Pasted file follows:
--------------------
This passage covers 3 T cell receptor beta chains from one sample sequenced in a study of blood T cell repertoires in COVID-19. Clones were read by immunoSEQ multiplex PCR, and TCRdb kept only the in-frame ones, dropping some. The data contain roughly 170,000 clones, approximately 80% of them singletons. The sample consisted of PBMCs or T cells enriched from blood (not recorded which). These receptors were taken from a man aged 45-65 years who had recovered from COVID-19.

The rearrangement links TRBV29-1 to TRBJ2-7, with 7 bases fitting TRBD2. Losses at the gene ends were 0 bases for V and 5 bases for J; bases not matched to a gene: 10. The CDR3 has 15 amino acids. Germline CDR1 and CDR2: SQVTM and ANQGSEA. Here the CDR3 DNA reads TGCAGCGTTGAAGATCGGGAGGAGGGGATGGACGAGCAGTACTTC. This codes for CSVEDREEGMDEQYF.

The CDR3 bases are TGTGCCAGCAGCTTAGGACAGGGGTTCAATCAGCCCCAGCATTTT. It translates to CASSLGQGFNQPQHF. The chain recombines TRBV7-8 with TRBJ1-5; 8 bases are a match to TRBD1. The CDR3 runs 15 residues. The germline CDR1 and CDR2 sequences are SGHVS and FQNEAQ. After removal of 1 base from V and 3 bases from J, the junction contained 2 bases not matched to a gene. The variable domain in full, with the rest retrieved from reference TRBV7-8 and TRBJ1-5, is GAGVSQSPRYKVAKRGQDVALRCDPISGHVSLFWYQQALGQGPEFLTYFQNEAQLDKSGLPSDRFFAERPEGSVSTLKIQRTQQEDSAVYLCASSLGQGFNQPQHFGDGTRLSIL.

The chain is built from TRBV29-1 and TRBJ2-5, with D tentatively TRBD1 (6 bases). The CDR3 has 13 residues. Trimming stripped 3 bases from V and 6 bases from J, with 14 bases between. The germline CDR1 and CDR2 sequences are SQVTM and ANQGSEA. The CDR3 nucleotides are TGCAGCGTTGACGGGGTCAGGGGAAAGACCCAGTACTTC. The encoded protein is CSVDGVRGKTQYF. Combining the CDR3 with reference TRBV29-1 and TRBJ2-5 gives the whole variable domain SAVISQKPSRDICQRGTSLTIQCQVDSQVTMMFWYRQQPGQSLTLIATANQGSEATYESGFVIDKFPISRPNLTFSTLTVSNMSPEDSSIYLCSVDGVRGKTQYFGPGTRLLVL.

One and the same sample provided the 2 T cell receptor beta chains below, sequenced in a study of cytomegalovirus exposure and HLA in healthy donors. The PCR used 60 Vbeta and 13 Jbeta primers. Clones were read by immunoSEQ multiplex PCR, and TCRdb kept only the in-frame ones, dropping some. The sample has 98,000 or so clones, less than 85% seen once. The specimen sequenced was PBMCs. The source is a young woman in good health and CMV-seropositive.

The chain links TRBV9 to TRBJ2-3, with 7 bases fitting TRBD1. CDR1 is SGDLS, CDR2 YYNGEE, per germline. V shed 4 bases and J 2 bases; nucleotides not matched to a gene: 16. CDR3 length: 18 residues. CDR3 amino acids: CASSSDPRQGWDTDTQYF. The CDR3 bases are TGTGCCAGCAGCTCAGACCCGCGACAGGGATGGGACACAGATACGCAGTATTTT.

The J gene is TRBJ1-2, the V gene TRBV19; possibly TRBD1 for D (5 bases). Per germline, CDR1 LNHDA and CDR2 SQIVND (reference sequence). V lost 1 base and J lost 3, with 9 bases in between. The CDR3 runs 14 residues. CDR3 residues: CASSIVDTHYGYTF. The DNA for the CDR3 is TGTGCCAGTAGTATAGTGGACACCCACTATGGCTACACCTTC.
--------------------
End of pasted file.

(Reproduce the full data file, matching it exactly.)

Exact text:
This passage covers 3 T cell receptor beta chains from one sample sequenced in a study of blood T cell repertoires in COVID-19. Clones were read by immunoSEQ multiplex PCR, and TCRdb kept only the in-frame ones, dropping some. The data contain roughly 170,000 clones, approximately 80% of them singletons. The sample consisted of PBMCs or T cells enriched from blood (not recorded which). These receptors were taken from a man aged 45-65 years who had recovered from COVID-19.

The rearrangement links TRBV29-1 to TRBJ2-7, with 7 bases fitting TRBD2. Losses at the gene ends were 0 bases for V and 5 bases for J; bases not matched to a gene: 10. The CDR3 has 15 amino acids. Germline CDR1 and CDR2: SQVTM and ANQGSEA. Here the CDR3 DNA reads TGCAGCGTTGAAGATCGGGAGGAGGGGATGGACGAGCAGTACTTC. This codes for CSVEDREEGMDEQYF.

The CDR3 bases are TGTGCCAGCAGCTTAGGACAGGGGTTCAATCAGCCCCAGCATTTT. It translates to CASSLGQGFNQPQHF. The chain recombines TRBV7-8 with TRBJ1-5; 8 bases are a match to TRBD1. The CDR3 runs 15 residues. The germline CDR1 and CDR2 sequences are SGHVS and FQNEAQ. After removal of 1 base from V and 3 bases from J, the junction contained 2 bases not matched to a gene. The variable domain in full, with the rest retrieved from reference TRBV7-8 and TRBJ1-5, is GAGVSQSPRYKVAKRGQDVALRCDPISGHVSLFWYQQALGQGPEFLTYFQNEAQLDKSGLPSDRFFAERPEGSVSTLKIQRTQQEDSAVYLCASSLGQGFNQPQHFGDGTRLSIL.

The chain is built from TRBV29-1 and TRBJ2-5, with D tentatively TRBD1 (6 bases). The CDR3 has 13 residues. Trimming stripped 3 bases from V and 6 bases from J, with 14 bases between. The germline CDR1 and CDR2 sequences are SQVTM and ANQGSEA. The CDR3 nucleotides are TGCAGCGTTGACGGGGTCAGGGGAAAGACCCAGTACTTC. The encoded protein is CSVDGVRGKTQYF. Combining the CDR3 with reference TRBV29-1 and TRBJ2-5 gives the whole variable domain SAVISQKPSRDICQRGTSLTIQCQVDSQVTMMFWYRQQPGQSLTLIATANQGSEATYESGFVIDKFPISRPNLTFSTLTVSNMSPEDSSIYLCSVDGVRGKTQYFGPGTRLLVL.

One and the same sample provided the 2 T cell receptor beta chains below, sequenced in a study of cytomegalovirus exposure and HLA in healthy donors. The PCR used 60 Vbeta and 13 Jbeta primers. Clones were read by immunoSEQ multiplex PCR, and TCRdb kept only the in-frame ones, dropping some. The sample has 98,000 or so clones, less than 85% seen once. The specimen sequenced was PBMCs. The source is a young woman in good health and CMV-seropositive.

The chain links TRBV9 to TRBJ2-3, with 7 bases fitting TRBD1. CDR1 is SGDLS, CDR2 YYNGEE, per germline. V shed 4 bases and J 2 bases; nucleotides not matched to a gene: 16. CDR3 length: 18 residues. CDR3 amino acids: CASSSDPRQGWDTDTQYF. The CDR3 bases are TGTGCCAGCAGCTCAGACCCGCGACAGGGATGGGACACAGATACGCAGTATTTT.

The J gene is TRBJ1-2, the V gene TRBV19; possibly TRBD1 for D (5 bases). Per germline, CDR1 LNHDA and CDR2 SQIVND (reference sequence). V lost 1 base and J lost 3, with 9 bases in between. The CDR3 runs 14 residues. CDR3 residues: CASSIVDTHYGYTF. The DNA for the CDR3 is TGTGCCAGTAGTATAGTGGACACCCACTATGGCTACACCTTC.